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Homage to a Visionary (Homaro Cantu 1976-2015)











It was in late 2004 that we at Design Engine first made the acquaintance of Homaro Cantu or Omar, as we have since called him. We heard a lot about the legendary levitating desserts and use of liquid nitrogen to alter and enhance food at his then recently-opened and very-local Moto restaurant – which was just a short 10-minute walk from the Design Engine/Deep Labs studio. It was in the fall of that year that we had our first meeting with Omar, along with his wife Katie (who he had married the previous year,) and his then trusty sidekick and partner Ben Roche.
At this time he already had with him his translucent silicone fish box and he gave us a first hand demonstration of how he utilized both liquid nitrogen and a blow torch alternately for deep-freezing and cooking food. He already held patents on several of the devices shown to us which were cantu_motoworked on before the opening of Moto and he wanted to work with a design and engineering group that could further help him actualize some ideas he had nurtured since he left Charlie Trotter in 2003.
These early meetings resulted in what would become over a decade long collaboration and by the first half of 2005, the early iterations of the first generation of olfactory utensils were being drawn in Pro/E by staff industrial designers Mike Vostal and Alfredo Santillan working under the tutelage of Deep Labs/Design Engine principal and Pro/E specialist Bart Brejcha.
As early as 2005, Omar was already thinking ahead to the use of lasers to cook food, utilizing 3D printers (additive manufacturing) for future products and finalizing plans for edible paper. From the very first meeting, it seemed that this partnership in the area of product design was a perfect marriage and meeting of minds in that both, Omar and we at Deep Labs, were both 13n2oSpoonproponents of a maverick, futurist and often unorthodox approach to design and engineering. We always welcomed projects that allowed us to be at our most creative and forward thinking and this mindset was further reflected in our training arm at Design Engine ED where courses in 3D design and engineering software where customized and traditional structures and course books were disposed.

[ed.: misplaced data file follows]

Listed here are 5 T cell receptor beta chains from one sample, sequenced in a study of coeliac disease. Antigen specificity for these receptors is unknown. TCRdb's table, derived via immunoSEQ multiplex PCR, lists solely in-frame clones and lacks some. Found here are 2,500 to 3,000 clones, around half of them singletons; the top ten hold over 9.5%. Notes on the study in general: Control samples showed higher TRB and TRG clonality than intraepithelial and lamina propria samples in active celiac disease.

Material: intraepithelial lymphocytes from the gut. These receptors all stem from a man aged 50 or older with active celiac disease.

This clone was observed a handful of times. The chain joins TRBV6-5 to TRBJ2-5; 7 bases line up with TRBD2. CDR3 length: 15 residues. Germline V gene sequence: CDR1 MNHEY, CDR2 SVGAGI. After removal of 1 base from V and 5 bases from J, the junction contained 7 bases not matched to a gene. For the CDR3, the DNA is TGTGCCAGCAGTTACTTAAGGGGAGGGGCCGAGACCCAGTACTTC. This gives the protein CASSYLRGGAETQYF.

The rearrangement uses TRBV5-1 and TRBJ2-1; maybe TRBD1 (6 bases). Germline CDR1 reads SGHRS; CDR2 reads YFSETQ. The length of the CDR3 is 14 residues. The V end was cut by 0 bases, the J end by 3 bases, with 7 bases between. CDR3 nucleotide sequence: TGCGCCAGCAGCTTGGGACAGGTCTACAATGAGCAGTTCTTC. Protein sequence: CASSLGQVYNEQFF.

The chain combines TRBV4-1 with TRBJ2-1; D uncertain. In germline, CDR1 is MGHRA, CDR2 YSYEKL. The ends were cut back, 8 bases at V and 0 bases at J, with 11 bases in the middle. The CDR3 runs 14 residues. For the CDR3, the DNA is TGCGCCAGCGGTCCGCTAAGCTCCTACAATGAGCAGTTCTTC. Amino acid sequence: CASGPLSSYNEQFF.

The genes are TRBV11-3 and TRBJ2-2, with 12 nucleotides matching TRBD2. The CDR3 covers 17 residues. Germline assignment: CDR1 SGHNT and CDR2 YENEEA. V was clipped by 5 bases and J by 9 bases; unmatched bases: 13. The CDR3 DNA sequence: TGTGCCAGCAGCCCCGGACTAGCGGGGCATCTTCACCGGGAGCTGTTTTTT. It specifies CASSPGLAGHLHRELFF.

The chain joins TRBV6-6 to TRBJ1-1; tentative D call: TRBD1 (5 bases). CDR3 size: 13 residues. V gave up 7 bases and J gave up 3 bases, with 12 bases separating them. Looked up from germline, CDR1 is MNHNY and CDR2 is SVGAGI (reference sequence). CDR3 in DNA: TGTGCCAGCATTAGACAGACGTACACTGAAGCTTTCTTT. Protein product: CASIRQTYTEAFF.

While there were other notable partnerships and collaborations over the years, some with large, established, brand name firms, it was the Deep Labs/Cantu Designs alliance that will remain one of our proudest achievements and the resulting innovative forward thinking products are a high point in both firms histories.
While his renowned name and reputation as a chef has been heralded and acknowledged for many years, equally vital to his legacy is his work as a designer, inventor and food technologist. In recent years, his focus become more humanitarian and health-minded in nature, as was reflected in his interest in the miracle berry, which would have the potential of diminishing our addiction to sugar or applying food storage and preservation technologies to help alleviate starvation and malnutrition globally.
Having had the privilege of working with and spending time with him earlier this year, it was often a matter of constant editing and discerning by drawing distinction between ideas deemed impractical on one hand, and viable on the other.  It was a further challenge to articulate and actualize these ideas and bring them to fruition. As someone, who in my formative years in the late 20th century, cantu1was dissuaded from pursuing a culinary education because of what I perceived was a Eurocentric slant in the cooking schools at the time, it was refreshing to hear someone who could be matter of fact or even dismissive of having a star in the Michelin restaurant book and was not beholden to the conventional standards and institutions that defined his profession.  At his very core was a willingness to ask why something hadn’t been done before and what would be required to make something possible. It was this kind of thinking that will always be a source of inspiration for me and I hope will continue to inspire others when they remember him in the years ahead.
Over a decade ago, when talking to the media about some of his first generations of innovations, I remarked “he challenges every preconceived notion about food”. This phrase became my most often repeated quote for many years after.  In retrospect what might be just as relevant when thinking about his life would be the abbreviated “he challenges every preconceived notion.”

Article written by David Mazovick for Design Engine May 1st, 2015


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